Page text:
NOT FOR PUBLICATION WITHOUT THE
APPROVAL OF THE APPELLATE DIVISION
This opinion shall not "constitute precedent or be binding upon any court ." Although it is posted on the
internet, this opinion is binding only on the parties in the case and its use in other cases is limited. R. 1:36-3.
SUPERIOR COURT OF NEW JERSEY
DOCKET NO. A-4751-18
Submitted December 16, 2020 – Decided February 11, 2021
Before Judges Alvarez and Sumners.
On appeal from the Superior Court of New Jersey,
Chancery Division, Family Part, Burlington County,
Docket No. FM-03-1604-10.
Jonathan J. Sobel, attorney for appellant.
Ted M. Rosenberg, attorney for respondent.
In this post-divorce judgment dispute, defendant appeals Family Part
orders denying him: return of pre-marital property; income from rental property;
value of a mortgage line of credit; credit against plaintiff's share of his law
practice; and reimbursement or credits for payments made for plaintiff's life
insurance premiums and for his children's overnight camp and religious school
expenses. We affirm in part and reverse in part.
On July 20, 2012, following trial, the court issued an Amended Dual Final
Judgment of Divorce (ADFJOD) ending the parties' nearly fifteen-year
marriage. The ADFJOD detailed the parties' respective obligations pertaining
to equitable distribution of property; offsets and credits; alimony and retroactive
relief; tax returns; plaintiff's co-habitation; child custody, parenting, and support
for the parties' two children; life insurance; and counsel fees.
The parties thereafter engaged in extensive post-judgment motion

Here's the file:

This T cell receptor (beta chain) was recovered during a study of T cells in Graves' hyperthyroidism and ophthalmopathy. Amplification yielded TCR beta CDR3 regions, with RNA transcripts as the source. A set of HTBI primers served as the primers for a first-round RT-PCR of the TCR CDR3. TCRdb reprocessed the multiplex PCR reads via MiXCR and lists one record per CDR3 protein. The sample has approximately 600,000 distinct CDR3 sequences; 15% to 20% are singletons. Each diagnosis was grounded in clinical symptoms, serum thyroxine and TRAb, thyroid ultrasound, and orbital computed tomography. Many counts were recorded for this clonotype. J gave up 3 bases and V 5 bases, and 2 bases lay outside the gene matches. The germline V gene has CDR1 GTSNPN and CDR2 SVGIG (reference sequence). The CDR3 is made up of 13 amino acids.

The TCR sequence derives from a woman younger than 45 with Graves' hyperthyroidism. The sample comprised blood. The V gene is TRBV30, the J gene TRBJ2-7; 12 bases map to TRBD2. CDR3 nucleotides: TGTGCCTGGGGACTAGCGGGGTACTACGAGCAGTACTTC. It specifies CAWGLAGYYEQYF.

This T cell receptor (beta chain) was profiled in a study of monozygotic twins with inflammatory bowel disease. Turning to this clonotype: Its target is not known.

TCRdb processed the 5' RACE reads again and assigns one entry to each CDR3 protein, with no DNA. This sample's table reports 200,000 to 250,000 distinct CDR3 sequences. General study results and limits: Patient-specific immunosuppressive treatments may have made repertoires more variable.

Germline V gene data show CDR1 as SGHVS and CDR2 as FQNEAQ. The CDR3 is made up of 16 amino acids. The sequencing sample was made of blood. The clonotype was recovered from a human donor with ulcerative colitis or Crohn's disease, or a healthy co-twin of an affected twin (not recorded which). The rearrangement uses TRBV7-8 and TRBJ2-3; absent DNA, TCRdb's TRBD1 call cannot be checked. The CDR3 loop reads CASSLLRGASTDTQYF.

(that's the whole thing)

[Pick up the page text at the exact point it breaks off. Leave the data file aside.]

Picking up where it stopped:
practice, culminating in defendant's appeal of November 2, 2018 and May 23,
2019 orders. (Pa159-160). We separately address defendant's challenges.1
Plaintiff's argument that defendant's appeal is untimely is without merit. The
November 2, 2018 order was not a final judgment because issues involving
sanctions, accounting, alimony, child support arrears, and counsel fees were
reserved pending discovery. All outstanding matters were not resolved until the
May 23, 2019 order. Defendant filed his appeal forty-one days thereafter on
July 3, 2019, within the forty-five-day time limit prescribed by Rule 2:4-1.
Andy Warhol Painting
Defendant's October 4, 2018 cross-motion to plaintiff's motion seeking
various forms of relief sought a return of his pre-marital personal property,
specifically an Andy Warhol painting. Defendant argues the court erred in its
November 2, 2018 eight-page order (November 2 order), which set forth its
reasoning, declining his request. He claims the court failed to "make specific
findings as to why [it] believed the personal property should not be returned."
The ADFJOD declared that the parties' personal property claims were to
be submitted to binding arbitration within sixty days of the judgment. The
arbitration was never held. Over six years elapsed between the 2012 ADFJOD
and defendant's 2018 cross-motion. In denying defendant's request, the court
reasoned that the "issue of personal property was decided at the time of divorce.
As such, the [c]ourt will not now entertain the relief requested by [defendant]
six years later." Albeit brief, this finding was sufficient.